Are education attainment levels the root cause of all good earnings news?

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An earlier post noted that the real earnings gains over the past 20 years were as clean an example of a composition effect as you’re likely to see. Earnings among full-time workers with a given level of education have shown some modest growth over time, but average earnings growth for all full-time workers has been stronger than it has been for each of its components:

Average _1997_100

 The explanation is that that the composition of educational attainments has changed, to a degree that I find striking in its size and speed:


I sort of left it at that in the earlier post, but I’m revisiting the topic with the question of how much of the good news in earnings over the last 20 years can be explained by the increase in education attainments alone. The counterfactual here is to suppose that the distribution of education attainment levels stays the same throughout the sample, while the increases in within-group earnings are the same as we observed. (I leave it as an exercise to the reader to determine if the growth in within-group earnings would have in fact been the same if education attainment rates had stayed constant.) When you run that counterfactual, you find that about one-third of the increase in the average earnings of all full-time workers can be explained by the increase in education levels:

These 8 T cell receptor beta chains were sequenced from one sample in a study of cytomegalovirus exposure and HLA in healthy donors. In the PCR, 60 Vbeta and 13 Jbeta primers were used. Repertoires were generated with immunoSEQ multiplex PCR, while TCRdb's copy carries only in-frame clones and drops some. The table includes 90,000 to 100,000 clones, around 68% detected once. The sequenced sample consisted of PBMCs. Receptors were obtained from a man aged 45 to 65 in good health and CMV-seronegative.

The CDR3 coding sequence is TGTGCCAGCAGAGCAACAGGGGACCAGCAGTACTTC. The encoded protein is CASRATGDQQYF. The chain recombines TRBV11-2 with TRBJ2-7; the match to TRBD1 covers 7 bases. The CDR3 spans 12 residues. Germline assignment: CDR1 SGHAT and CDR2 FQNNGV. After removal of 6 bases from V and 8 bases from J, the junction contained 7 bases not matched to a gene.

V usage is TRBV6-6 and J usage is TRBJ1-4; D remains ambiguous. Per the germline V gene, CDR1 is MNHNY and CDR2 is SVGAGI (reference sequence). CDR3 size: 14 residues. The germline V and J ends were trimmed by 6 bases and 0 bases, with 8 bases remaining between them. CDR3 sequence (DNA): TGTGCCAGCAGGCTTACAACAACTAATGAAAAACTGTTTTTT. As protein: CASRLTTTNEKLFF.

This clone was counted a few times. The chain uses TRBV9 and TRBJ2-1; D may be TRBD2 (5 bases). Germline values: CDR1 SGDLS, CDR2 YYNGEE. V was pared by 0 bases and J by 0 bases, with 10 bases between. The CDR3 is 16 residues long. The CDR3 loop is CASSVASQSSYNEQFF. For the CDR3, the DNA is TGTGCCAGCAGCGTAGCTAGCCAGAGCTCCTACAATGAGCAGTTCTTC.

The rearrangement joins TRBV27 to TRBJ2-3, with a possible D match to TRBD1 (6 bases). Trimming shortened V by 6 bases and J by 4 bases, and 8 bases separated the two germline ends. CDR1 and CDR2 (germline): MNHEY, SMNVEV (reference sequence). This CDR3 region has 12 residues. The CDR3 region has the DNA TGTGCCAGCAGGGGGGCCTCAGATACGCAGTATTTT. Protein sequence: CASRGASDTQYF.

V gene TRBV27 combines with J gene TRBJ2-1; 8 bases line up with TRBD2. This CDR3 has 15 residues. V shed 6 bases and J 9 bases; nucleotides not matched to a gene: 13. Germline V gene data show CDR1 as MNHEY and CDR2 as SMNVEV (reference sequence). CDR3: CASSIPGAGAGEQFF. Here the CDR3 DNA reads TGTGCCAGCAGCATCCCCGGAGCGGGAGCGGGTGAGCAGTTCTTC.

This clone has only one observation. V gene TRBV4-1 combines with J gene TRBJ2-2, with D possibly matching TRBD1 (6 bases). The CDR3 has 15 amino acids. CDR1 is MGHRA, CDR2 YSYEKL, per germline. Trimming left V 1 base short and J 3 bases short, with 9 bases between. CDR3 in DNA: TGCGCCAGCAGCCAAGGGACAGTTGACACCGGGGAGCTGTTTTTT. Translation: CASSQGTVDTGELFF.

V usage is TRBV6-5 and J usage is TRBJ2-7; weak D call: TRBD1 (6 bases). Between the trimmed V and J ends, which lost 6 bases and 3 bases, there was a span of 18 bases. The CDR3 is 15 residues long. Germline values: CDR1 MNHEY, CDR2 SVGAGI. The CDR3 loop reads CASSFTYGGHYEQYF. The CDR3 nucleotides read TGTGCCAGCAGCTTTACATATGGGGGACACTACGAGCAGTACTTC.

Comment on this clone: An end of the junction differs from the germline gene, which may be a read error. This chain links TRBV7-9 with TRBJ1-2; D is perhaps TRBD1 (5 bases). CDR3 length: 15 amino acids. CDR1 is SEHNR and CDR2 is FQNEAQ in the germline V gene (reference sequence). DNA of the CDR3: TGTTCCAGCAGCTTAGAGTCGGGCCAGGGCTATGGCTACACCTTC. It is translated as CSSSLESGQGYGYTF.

There’s another ‘good news’ feature of the data that’s worth breaking down as well: the apparent convergence in women’s and men’s earnings:


You can argue that the ratio is still too far from 1 and/or that progress is slow, but at least the ratio has increased. But again, things don’t look all that striking when you break that ratio out by education attainment:


There doesn’t seem to be a lot happening to that ratio with groups. But scroll up to the second chart of this post: the gains in education attainment have gone disproportionately to women. What would have happened to the ratio if the composition of men’s and women’s educational attainments had stayed at their 1997 levels?


It looks like all of the apparent gains in ratio of women’s and men’s earnings can be explained by the simple fact that women’s improvements in educational attainment rates have outstripped those of men.

This may be well known to people who pay closer attention to these data than I do, but it was definitely new to me. Either way, the explanatory power of trends in education attainment levels is a story that appears to have gone under the radar of popular debate.



Technical note: I’m sure many of you are wondering by now why I didn’t talk about medians. The answer is that I don’t know how to talk about composition effects when working with medians.

Suppose that the distribution of a population is a mixture of the form


The mean of the mixture is a weighted average of the means of the modes, with the same weights as in the mixture:


In this case, you can extract directly what happens to E[y] as you change θ.

But the median of that mixture is a very different-looking animal:


This cannot be expressed as a simple combination of the medians of the node distributions:


This is why I’m leery of analyses based on of medians of subgroups. I don’t see the link between the median of the subgroup and the median of the population as a whole.

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